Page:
The Unphotographable #7: Richard Powers on the Majestic Mass Migration of Sandhill Cranes

Generally, a portray in phrases is value a thousand footage. I take into consideration this increasingly more, in our compulsively visible tradition, which more and more reduces what we predict and really feel and see — who and what we’re — to what could be photographed. I consider Susan Sontag, who referred to as it “aesthetic consumerism” half a century earlier than Instagram. In a small act of resistance, I provide The Unphotographable — Saturdays, a stunning picture in phrases drawn from centuries of literature: passages transcendent and transportive, depicting landscapes and experiences radiant with magnificence and feeling past what a visible picture might convey.

Every winter, on the banks of the Platte River in Nebraska, one in every of Earth’s most otherworldly spectacles pours its cascade of white and crimson: the mass migration of sandhill cranes, Grus canadensis — elegant emissaries of prehistory carrying the story of this world on their again.

No {photograph} or footage can seize the sweeping grandeur of their myriad, the surreality at scale.

Within the opening pages of his 2006 novel The Echo Maker (public library), Richard Powers paints in phrases the actually unphotographable — a transportive piece of deep historical past that’s directly a ravishing invitation to absolute presence:

Cranes preserve touchdown as night time falls. Ribbons of them roll down, slack towards the sky. They float in from all compass factors, in kettles of a dozen, dropping with the nightfall. Scores of Grus canadensis choose the thawing river. They collect on the island flats, grazing, beating their wings, trumpeting: the advance wave of a mass evacuation. Extra birds land by the minute, the air purple with calls. A neck stretches lengthy; legs drape behind. Wings curl ahead, the size of a person. Unfold like fingers, primaries tip the chook into the wind’s aircraft. The blood-red head bows and the wings sweep collectively, a cloaked priest giving benediction. Tail cups and stomach buckles, shocked by the upsurge of floor. Legs kick out, their backward knees flapping like damaged touchdown gear. One other chook plummets and stumbles ahead, preventing for a spot within the packed staging floor alongside these few miles of water nonetheless clear and broad sufficient to cross as protected. Twilight comes early, as it would for a number of extra weeks. The sky, ice blue by way of the encroaching willows and cottonwoods, flares up, a short rose, earlier than collapsing to indigo. Late February on the Platte, and the night time’s chill haze hangs over this river, frosting the stubble from final fall that also fills the bordering fields. The nervous birds, tall as kids, crowd collectively wing by wing on this stretch of river, one which they’ve realized to search out by reminiscence. They converge on the river at winter’s finish as they’ve for eons, carpeting the wetlands. On this gentle, one thing saurian nonetheless clings to them: the oldest flying issues on earth, one stutter-step away from pterodactyls. As darkness falls for actual, it’s a newbie’s world once more, the identical night as that day sixty million years in the past when this migration started.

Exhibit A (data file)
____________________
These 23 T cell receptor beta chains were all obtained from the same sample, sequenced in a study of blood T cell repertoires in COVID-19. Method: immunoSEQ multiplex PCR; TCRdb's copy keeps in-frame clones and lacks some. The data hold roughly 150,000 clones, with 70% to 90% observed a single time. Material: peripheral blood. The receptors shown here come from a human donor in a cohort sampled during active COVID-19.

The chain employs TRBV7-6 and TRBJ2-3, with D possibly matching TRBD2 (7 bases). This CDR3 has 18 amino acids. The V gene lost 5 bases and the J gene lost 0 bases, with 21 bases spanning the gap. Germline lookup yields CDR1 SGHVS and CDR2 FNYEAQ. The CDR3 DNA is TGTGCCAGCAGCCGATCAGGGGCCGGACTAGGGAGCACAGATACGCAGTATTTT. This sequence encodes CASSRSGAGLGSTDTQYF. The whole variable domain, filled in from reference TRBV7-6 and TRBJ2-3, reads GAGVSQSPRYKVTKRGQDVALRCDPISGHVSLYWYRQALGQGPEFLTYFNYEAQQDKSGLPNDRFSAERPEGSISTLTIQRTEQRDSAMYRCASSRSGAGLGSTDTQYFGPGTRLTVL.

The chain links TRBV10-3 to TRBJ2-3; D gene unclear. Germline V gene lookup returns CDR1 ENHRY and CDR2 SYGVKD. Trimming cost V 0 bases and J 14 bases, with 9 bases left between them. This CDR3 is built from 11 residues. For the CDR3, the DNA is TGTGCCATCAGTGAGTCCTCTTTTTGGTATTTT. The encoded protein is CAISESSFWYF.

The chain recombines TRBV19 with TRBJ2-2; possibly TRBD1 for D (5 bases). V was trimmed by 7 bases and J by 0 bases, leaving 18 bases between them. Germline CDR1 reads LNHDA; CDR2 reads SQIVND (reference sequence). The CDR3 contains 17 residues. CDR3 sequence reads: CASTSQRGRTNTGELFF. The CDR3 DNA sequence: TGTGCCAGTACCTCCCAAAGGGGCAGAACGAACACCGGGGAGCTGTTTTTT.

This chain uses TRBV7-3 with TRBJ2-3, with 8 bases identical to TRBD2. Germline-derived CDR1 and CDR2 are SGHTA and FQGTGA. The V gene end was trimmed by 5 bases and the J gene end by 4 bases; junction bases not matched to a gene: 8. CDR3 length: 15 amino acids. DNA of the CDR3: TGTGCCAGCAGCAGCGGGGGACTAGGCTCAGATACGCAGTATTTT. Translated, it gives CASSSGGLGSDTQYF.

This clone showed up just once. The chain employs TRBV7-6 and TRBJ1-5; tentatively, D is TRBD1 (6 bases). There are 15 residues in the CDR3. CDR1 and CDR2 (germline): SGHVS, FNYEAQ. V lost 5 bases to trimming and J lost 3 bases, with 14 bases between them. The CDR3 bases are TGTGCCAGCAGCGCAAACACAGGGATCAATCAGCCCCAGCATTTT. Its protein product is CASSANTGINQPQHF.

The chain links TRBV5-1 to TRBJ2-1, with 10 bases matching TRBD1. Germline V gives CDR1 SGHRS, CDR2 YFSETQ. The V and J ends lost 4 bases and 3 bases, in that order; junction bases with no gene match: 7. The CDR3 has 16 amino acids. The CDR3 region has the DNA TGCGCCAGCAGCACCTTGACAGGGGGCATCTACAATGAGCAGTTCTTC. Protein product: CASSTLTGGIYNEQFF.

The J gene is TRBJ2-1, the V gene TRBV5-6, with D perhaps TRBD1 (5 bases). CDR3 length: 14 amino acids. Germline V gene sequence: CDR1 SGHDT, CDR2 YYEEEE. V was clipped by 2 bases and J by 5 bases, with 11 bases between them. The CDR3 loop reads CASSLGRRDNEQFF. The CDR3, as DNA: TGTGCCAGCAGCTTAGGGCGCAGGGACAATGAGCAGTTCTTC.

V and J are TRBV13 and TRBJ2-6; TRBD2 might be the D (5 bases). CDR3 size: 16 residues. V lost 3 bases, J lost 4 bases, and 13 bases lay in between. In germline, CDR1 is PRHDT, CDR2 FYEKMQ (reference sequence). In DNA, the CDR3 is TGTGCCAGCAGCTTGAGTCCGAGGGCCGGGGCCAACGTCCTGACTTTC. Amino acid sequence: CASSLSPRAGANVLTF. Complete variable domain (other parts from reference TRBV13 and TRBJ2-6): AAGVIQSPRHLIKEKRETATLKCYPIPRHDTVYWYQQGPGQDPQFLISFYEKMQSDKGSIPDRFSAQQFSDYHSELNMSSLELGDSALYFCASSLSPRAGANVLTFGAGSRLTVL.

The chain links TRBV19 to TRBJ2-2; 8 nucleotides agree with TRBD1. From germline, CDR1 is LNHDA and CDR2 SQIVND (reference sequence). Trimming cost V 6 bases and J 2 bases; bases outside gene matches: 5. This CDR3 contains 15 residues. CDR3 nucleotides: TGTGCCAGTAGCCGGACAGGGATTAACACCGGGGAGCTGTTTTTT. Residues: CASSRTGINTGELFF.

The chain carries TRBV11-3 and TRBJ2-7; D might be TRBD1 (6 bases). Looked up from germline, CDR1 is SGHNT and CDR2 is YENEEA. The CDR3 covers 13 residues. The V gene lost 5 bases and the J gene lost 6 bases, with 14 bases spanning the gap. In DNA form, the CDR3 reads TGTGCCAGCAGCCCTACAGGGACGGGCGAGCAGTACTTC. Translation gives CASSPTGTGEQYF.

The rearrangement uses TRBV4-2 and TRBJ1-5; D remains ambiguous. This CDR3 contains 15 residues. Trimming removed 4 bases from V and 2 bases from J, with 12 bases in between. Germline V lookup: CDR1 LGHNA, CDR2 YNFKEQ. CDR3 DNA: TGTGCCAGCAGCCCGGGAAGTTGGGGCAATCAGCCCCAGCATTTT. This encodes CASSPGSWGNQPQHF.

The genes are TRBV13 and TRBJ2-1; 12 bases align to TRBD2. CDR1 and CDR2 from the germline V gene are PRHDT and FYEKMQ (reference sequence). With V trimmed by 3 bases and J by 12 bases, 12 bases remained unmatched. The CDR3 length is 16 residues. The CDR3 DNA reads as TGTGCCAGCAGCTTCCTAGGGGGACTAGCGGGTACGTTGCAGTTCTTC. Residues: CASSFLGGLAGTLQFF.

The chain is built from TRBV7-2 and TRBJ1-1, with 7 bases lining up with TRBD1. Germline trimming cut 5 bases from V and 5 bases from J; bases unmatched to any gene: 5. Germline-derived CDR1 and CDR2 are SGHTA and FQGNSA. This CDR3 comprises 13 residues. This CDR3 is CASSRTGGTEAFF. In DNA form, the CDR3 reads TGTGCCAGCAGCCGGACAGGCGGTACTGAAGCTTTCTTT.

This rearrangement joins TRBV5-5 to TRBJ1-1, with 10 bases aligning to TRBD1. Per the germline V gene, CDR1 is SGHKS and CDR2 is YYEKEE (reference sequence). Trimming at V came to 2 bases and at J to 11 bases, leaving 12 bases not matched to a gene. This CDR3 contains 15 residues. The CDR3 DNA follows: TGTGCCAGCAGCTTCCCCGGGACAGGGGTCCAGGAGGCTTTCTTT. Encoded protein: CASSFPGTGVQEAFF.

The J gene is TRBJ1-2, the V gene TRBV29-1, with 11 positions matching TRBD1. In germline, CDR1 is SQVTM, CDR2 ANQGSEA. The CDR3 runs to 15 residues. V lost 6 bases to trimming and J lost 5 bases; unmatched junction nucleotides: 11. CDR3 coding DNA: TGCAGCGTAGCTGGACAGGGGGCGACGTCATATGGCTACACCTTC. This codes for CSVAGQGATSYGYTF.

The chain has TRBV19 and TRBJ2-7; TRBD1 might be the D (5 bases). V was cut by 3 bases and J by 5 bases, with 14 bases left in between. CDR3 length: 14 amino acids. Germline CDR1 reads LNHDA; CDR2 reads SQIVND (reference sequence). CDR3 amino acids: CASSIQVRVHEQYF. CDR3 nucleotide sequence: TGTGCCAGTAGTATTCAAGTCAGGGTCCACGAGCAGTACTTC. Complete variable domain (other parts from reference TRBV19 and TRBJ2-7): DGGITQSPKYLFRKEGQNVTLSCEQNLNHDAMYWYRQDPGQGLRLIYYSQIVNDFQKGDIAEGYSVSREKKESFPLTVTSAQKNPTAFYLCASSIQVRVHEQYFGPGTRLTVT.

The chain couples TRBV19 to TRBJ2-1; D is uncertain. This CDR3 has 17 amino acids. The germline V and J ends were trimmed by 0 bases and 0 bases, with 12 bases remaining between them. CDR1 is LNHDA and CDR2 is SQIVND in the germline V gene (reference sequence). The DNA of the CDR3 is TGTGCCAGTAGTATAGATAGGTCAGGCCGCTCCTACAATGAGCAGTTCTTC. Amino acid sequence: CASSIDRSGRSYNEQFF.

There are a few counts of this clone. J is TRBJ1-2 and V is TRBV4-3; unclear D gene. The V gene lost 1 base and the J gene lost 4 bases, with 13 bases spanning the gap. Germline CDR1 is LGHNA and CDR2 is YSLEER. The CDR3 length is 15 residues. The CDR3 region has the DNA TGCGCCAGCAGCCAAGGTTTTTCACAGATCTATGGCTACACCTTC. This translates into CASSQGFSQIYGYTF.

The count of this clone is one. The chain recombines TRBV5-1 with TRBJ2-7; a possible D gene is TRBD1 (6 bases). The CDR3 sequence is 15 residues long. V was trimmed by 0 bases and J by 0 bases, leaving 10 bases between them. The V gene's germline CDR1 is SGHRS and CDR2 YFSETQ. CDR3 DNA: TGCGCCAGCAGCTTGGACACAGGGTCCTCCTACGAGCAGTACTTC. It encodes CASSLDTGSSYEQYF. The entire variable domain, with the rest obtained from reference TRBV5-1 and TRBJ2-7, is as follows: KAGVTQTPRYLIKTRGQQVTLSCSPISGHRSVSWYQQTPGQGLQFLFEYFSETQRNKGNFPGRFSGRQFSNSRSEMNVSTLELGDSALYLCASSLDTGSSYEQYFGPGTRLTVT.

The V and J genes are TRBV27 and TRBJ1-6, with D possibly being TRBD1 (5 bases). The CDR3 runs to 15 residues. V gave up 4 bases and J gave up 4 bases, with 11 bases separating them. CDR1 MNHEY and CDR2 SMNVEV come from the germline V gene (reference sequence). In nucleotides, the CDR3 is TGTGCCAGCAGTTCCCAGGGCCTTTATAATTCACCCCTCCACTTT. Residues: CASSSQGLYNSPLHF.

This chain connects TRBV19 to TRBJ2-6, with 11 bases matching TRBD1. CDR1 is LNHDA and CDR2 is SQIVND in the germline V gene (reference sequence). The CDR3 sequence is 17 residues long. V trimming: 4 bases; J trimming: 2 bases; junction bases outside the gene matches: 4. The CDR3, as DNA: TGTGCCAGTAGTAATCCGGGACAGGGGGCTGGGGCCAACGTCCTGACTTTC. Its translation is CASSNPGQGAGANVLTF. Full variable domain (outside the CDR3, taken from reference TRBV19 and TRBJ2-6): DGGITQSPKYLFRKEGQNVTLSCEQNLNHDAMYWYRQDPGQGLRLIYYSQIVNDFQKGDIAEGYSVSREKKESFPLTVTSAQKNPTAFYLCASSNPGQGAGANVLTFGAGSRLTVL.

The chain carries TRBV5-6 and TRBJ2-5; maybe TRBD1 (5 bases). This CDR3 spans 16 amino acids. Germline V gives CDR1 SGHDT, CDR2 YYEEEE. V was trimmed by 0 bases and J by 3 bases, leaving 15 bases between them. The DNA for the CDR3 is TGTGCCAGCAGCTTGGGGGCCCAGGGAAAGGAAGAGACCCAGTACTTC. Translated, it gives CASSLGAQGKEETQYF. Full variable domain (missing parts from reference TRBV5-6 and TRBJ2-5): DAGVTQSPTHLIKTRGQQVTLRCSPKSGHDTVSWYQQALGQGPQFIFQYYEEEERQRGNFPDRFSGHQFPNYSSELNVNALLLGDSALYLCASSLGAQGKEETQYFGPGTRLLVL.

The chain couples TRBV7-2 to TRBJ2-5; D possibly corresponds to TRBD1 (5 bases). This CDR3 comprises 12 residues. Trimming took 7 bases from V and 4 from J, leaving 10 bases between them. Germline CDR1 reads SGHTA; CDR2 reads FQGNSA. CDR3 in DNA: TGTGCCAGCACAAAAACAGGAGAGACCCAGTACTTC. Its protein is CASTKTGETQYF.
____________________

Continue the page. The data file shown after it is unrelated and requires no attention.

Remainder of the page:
There’s solely right here, now, the river’s braid, a feast of waste grain that can carry these flocks north, past the Arctic Circle. As first gentle breaks, the fossils return to life, testing their legs, tasting the frozen air, leaping free, payments skyward and throats open. After which, as if the night time took nothing, forgetting all the things however this second, the daybreak sandhills begin to dance. Dance as they’ve since earlier than this river began.

Earlier unphotographables: Georgia O’Keeffe on the grandeur of Machu Picchu; Iris Murdoch on the ocean and the celebrities; an Alpine transcendence with Mary Shelley; an Alaskan paradise with Rockwell Kent.

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